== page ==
Tuesday, September 18, 2007

The Boreal Forest - Helping Our Songbirds

It is soon time to see some of our familiar bird visitors that come south from the boreal forest where they were birthed.

More than 80 percent of the global population of Dark-eyed Juncos (see photo to left) is estimated to breed in this forested area. What would our winter birdwatching be without the busy chatter and delight of Juncos? Their pink bill and slate coloring make them a favorite of my winter-time window-watching delights.

The boreal forest shelters more than 300 bird species and 50 percent of the total populations of nearly 100 bird species. It produces an astounding 3–5 billion birds each year, one billion of which spend the winter in the United States.

Many of our most familiar birds are abundant because more than 70 percent of the boreal forest is still ecologically intact. But, the very place that produces so many of the birds we love is being destroyed to feed the American appetite for cheap energy, paper, and other wood products. Approximately 80 percent of Canada's forest product exports go to the United States. Almost two thirds of the wood cut in Canada's boreal forest is used to make paper, including catalogs, junk mail, magazines, and newspapers.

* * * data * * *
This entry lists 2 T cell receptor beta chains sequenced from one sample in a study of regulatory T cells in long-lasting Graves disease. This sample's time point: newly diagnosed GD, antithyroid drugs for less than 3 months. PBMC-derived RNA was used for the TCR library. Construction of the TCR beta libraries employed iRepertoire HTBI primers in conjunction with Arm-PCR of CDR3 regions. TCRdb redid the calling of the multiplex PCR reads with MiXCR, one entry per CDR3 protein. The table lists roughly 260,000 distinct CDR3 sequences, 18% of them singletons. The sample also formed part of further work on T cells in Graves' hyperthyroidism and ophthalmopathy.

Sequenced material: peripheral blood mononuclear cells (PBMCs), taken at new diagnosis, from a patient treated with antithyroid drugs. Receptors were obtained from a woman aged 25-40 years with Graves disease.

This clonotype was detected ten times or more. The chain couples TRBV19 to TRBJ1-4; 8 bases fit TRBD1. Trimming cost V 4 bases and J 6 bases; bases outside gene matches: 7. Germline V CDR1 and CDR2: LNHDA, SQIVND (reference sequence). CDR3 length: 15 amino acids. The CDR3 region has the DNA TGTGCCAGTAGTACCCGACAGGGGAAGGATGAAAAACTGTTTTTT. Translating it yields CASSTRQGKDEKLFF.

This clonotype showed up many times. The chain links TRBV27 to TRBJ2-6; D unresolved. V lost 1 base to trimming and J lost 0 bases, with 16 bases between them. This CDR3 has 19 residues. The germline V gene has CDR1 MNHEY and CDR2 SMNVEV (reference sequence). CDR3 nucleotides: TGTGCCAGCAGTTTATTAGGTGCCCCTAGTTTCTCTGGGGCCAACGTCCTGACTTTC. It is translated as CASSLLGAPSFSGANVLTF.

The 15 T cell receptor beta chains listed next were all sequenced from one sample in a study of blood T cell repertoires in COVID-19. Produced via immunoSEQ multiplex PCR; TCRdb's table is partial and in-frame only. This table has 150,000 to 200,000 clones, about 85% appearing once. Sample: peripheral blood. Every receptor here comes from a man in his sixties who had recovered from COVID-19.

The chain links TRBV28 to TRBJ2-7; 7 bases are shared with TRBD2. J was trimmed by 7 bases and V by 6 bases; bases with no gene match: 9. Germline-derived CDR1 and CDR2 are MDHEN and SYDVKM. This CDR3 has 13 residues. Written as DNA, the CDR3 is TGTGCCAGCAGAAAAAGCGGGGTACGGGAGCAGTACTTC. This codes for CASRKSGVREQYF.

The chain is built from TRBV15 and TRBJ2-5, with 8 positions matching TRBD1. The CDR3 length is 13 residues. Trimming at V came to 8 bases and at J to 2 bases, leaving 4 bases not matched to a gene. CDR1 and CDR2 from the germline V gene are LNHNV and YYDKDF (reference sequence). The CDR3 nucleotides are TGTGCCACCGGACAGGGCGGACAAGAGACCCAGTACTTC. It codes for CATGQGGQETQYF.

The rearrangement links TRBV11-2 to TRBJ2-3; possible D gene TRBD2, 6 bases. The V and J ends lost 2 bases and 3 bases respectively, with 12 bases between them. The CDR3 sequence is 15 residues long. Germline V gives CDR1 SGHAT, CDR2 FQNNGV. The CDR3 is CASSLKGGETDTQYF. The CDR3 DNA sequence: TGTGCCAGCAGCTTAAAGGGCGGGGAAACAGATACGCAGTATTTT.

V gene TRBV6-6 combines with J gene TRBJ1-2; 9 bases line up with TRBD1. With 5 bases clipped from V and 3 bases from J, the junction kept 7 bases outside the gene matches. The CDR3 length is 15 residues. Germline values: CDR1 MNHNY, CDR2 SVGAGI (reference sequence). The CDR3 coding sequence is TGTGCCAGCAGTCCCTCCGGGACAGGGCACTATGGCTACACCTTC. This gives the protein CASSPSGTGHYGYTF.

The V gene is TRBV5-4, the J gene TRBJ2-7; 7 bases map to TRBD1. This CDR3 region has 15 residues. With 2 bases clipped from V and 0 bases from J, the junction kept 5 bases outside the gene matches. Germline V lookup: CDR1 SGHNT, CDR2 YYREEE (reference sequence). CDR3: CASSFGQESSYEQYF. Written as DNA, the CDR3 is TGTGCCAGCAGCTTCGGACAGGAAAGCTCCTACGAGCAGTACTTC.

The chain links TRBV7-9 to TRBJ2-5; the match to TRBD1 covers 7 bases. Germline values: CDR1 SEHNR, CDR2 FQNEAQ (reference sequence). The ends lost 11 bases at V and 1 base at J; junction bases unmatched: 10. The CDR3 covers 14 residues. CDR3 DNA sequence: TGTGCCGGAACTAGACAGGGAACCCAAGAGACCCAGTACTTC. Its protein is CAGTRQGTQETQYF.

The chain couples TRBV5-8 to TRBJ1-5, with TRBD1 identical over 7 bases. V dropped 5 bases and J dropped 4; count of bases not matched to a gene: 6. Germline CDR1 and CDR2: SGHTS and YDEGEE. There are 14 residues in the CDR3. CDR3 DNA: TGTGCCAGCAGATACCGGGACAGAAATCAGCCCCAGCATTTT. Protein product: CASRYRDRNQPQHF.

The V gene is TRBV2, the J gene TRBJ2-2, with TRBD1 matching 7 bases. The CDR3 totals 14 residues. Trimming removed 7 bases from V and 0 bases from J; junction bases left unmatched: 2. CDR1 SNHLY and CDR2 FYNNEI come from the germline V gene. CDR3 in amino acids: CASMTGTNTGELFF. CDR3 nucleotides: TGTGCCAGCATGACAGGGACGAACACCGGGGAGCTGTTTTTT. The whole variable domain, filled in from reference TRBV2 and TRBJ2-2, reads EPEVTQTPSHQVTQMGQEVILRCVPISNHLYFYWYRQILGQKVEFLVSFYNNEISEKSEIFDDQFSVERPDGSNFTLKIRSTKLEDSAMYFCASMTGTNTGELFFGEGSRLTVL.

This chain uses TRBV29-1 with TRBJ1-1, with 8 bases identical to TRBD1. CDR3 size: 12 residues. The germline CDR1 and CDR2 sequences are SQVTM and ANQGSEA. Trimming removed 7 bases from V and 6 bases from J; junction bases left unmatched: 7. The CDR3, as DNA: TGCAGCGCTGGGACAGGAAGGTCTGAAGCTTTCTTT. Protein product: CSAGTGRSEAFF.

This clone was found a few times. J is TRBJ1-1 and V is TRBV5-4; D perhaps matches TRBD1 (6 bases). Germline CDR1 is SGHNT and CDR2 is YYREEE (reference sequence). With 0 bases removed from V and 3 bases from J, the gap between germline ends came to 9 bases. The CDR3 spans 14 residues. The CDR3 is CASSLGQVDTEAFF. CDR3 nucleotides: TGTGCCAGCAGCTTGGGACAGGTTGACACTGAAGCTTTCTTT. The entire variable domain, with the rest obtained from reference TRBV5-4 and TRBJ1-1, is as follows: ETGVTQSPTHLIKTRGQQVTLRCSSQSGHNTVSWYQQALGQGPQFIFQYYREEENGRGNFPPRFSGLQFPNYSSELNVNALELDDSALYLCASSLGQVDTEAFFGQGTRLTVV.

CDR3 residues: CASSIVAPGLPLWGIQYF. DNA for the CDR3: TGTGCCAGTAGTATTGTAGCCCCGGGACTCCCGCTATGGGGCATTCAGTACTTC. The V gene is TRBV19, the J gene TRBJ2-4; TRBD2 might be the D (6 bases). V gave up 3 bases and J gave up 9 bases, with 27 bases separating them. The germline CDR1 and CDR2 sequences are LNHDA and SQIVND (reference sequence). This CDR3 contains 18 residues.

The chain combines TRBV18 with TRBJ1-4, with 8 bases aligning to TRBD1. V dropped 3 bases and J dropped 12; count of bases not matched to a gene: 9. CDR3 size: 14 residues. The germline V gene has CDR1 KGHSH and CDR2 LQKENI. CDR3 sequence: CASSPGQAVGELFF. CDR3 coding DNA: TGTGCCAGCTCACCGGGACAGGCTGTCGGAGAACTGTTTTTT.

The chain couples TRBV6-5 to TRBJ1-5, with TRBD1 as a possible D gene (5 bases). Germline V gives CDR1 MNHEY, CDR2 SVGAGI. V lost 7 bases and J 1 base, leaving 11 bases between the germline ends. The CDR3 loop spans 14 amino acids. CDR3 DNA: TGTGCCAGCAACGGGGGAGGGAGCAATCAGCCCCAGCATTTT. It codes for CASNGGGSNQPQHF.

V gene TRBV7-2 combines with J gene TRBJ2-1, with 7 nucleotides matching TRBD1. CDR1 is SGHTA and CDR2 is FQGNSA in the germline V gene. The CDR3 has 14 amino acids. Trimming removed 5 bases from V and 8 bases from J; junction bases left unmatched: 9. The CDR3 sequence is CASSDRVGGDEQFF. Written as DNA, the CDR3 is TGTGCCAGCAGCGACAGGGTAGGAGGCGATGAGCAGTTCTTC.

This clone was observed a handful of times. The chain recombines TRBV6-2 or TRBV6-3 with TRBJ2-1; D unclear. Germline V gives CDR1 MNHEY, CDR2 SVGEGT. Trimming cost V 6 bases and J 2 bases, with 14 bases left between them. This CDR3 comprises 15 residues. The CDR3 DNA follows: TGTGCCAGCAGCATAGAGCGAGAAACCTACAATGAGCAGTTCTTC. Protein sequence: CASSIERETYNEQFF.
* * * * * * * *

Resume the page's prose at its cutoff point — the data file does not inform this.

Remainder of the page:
Read the entire article and please take the time to find out what you can do to help. Stop catalogs you don't want to receive, stop junk mail, be more efficient with resources. Make a difference by doing "something" to help the birds we enjoy so much in our backyards.

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